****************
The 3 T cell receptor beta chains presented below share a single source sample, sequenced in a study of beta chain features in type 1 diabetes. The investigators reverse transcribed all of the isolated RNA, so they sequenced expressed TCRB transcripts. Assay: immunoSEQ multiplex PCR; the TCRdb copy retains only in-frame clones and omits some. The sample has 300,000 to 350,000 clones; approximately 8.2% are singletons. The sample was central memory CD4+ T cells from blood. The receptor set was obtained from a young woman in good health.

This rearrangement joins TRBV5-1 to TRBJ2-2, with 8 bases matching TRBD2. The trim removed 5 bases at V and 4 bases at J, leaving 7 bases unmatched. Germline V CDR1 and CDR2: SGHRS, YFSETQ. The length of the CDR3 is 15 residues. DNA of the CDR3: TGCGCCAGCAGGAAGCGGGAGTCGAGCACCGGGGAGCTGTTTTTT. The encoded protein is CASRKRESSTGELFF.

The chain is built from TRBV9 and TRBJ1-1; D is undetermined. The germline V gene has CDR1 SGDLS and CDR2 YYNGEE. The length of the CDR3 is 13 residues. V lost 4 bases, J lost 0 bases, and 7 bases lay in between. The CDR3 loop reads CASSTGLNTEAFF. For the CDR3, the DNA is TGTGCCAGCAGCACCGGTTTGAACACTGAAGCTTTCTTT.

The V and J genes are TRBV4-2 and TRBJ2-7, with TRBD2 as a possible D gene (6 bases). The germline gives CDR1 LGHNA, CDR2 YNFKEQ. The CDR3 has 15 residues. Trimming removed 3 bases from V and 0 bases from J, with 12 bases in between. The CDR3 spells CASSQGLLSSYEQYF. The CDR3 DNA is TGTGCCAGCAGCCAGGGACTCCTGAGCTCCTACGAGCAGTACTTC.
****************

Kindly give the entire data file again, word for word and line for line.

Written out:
The 3 T cell receptor beta chains presented below share a single source sample, sequenced in a study of beta chain features in type 1 diabetes. The investigators reverse transcribed all of the isolated RNA, so they sequenced expressed TCRB transcripts. Assay: immunoSEQ multiplex PCR; the TCRdb copy retains only in-frame clones and omits some. The sample has 300,000 to 350,000 clones; approximately 8.2% are singletons. The sample was central memory CD4+ T cells from blood. The receptor set was obtained from a young woman in good health.

This rearrangement joins TRBV5-1 to TRBJ2-2, with 8 bases matching TRBD2. The trim removed 5 bases at V and 4 bases at J, leaving 7 bases unmatched. Germline V CDR1 and CDR2: SGHRS, YFSETQ. The length of the CDR3 is 15 residues. DNA of the CDR3: TGCGCCAGCAGGAAGCGGGAGTCGAGCACCGGGGAGCTGTTTTTT. The encoded protein is CASRKRESSTGELFF.

The chain is built from TRBV9 and TRBJ1-1; D is undetermined. The germline V gene has CDR1 SGDLS and CDR2 YYNGEE. The length of the CDR3 is 13 residues. V lost 4 bases, J lost 0 bases, and 7 bases lay in between. The CDR3 loop reads CASSTGLNTEAFF. For the CDR3, the DNA is TGTGCCAGCAGCACCGGTTTGAACACTGAAGCTTTCTTT.

The V and J genes are TRBV4-2 and TRBJ2-7, with TRBD2 as a possible D gene (6 bases). The germline gives CDR1 LGHNA, CDR2 YNFKEQ. The CDR3 has 15 residues. Trimming removed 3 bases from V and 0 bases from J, with 12 bases in between. The CDR3 spells CASSQGLLSSYEQYF. The CDR3 DNA is TGTGCCAGCAGCCAGGGACTCCTGAGCTCCTACGAGCAGTACTTC.